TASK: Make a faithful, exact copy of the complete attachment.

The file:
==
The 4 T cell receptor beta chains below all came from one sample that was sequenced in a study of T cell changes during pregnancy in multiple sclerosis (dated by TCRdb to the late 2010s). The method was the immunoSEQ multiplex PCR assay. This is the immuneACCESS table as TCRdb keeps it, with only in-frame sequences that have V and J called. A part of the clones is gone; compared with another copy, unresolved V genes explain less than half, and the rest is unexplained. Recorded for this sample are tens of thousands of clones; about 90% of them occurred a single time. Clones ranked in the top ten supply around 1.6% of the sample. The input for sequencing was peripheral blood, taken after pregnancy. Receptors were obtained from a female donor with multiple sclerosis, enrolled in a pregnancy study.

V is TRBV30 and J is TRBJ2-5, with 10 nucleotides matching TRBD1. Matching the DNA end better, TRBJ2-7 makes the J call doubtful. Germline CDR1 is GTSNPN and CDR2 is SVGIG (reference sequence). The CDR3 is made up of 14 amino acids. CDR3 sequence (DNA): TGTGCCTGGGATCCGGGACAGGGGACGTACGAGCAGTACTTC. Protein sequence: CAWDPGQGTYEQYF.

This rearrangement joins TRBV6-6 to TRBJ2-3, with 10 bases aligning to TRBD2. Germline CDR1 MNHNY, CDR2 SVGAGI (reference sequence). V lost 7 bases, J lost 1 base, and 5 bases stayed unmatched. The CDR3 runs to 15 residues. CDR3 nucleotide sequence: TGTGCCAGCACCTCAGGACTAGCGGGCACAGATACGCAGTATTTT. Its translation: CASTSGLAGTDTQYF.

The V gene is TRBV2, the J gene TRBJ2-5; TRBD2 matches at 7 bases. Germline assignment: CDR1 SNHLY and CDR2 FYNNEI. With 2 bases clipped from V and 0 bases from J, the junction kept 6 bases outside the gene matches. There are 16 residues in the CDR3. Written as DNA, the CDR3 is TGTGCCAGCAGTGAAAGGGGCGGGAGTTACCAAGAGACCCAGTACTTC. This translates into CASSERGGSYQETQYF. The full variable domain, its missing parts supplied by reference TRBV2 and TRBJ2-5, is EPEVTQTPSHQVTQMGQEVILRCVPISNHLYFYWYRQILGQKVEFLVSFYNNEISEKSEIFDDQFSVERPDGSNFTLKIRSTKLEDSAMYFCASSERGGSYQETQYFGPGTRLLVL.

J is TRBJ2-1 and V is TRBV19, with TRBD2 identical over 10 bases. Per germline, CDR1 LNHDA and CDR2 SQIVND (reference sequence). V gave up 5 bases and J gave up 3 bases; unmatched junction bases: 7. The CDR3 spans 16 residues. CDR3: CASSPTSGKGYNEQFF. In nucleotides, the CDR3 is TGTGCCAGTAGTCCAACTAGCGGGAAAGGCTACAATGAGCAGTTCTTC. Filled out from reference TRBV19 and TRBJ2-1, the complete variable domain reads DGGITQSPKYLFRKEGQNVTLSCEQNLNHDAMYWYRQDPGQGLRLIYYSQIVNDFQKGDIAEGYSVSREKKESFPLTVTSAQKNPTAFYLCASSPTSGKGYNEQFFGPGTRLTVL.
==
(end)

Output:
The 4 T cell receptor beta chains below all came from one sample that was sequenced in a study of T cell changes during pregnancy in multiple sclerosis (dated by TCRdb to the late 2010s). The method was the immunoSEQ multiplex PCR assay. This is the immuneACCESS table as TCRdb keeps it, with only in-frame sequences that have V and J called. A part of the clones is gone; compared with another copy, unresolved V genes explain less than half, and the rest is unexplained. Recorded for this sample are tens of thousands of clones; about 90% of them occurred a single time. Clones ranked in the top ten supply around 1.6% of the sample. The input for sequencing was peripheral blood, taken after pregnancy. Receptors were obtained from a female donor with multiple sclerosis, enrolled in a pregnancy study.

V is TRBV30 and J is TRBJ2-5, with 10 nucleotides matching TRBD1. Matching the DNA end better, TRBJ2-7 makes the J call doubtful. Germline CDR1 is GTSNPN and CDR2 is SVGIG (reference sequence). The CDR3 is made up of 14 amino acids. CDR3 sequence (DNA): TGTGCCTGGGATCCGGGACAGGGGACGTACGAGCAGTACTTC. Protein sequence: CAWDPGQGTYEQYF.

This rearrangement joins TRBV6-6 to TRBJ2-3, with 10 bases aligning to TRBD2. Germline CDR1 MNHNY, CDR2 SVGAGI (reference sequence). V lost 7 bases, J lost 1 base, and 5 bases stayed unmatched. The CDR3 runs to 15 residues. CDR3 nucleotide sequence: TGTGCCAGCACCTCAGGACTAGCGGGCACAGATACGCAGTATTTT. Its translation: CASTSGLAGTDTQYF.

The V gene is TRBV2, the J gene TRBJ2-5; TRBD2 matches at 7 bases. Germline assignment: CDR1 SNHLY and CDR2 FYNNEI. With 2 bases clipped from V and 0 bases from J, the junction kept 6 bases outside the gene matches. There are 16 residues in the CDR3. Written as DNA, the CDR3 is TGTGCCAGCAGTGAAAGGGGCGGGAGTTACCAAGAGACCCAGTACTTC. This translates into CASSERGGSYQETQYF. The full variable domain, its missing parts supplied by reference TRBV2 and TRBJ2-5, is EPEVTQTPSHQVTQMGQEVILRCVPISNHLYFYWYRQILGQKVEFLVSFYNNEISEKSEIFDDQFSVERPDGSNFTLKIRSTKLEDSAMYFCASSERGGSYQETQYFGPGTRLLVL.

J is TRBJ2-1 and V is TRBV19, with TRBD2 identical over 10 bases. Per germline, CDR1 LNHDA and CDR2 SQIVND (reference sequence). V gave up 5 bases and J gave up 3 bases; unmatched junction bases: 7. The CDR3 spans 16 residues. CDR3: CASSPTSGKGYNEQFF. In nucleotides, the CDR3 is TGTGCCAGTAGTCCAACTAGCGGGAAAGGCTACAATGAGCAGTTCTTC. Filled out from reference TRBV19 and TRBJ2-1, the complete variable domain reads DGGITQSPKYLFRKEGQNVTLSCEQNLNHDAMYWYRQDPGQGLRLIYYSQIVNDFQKGDIAEGYSVSREKKESFPLTVTSAQKNPTAFYLCASSPTSGKGYNEQFFGPGTRLTVL.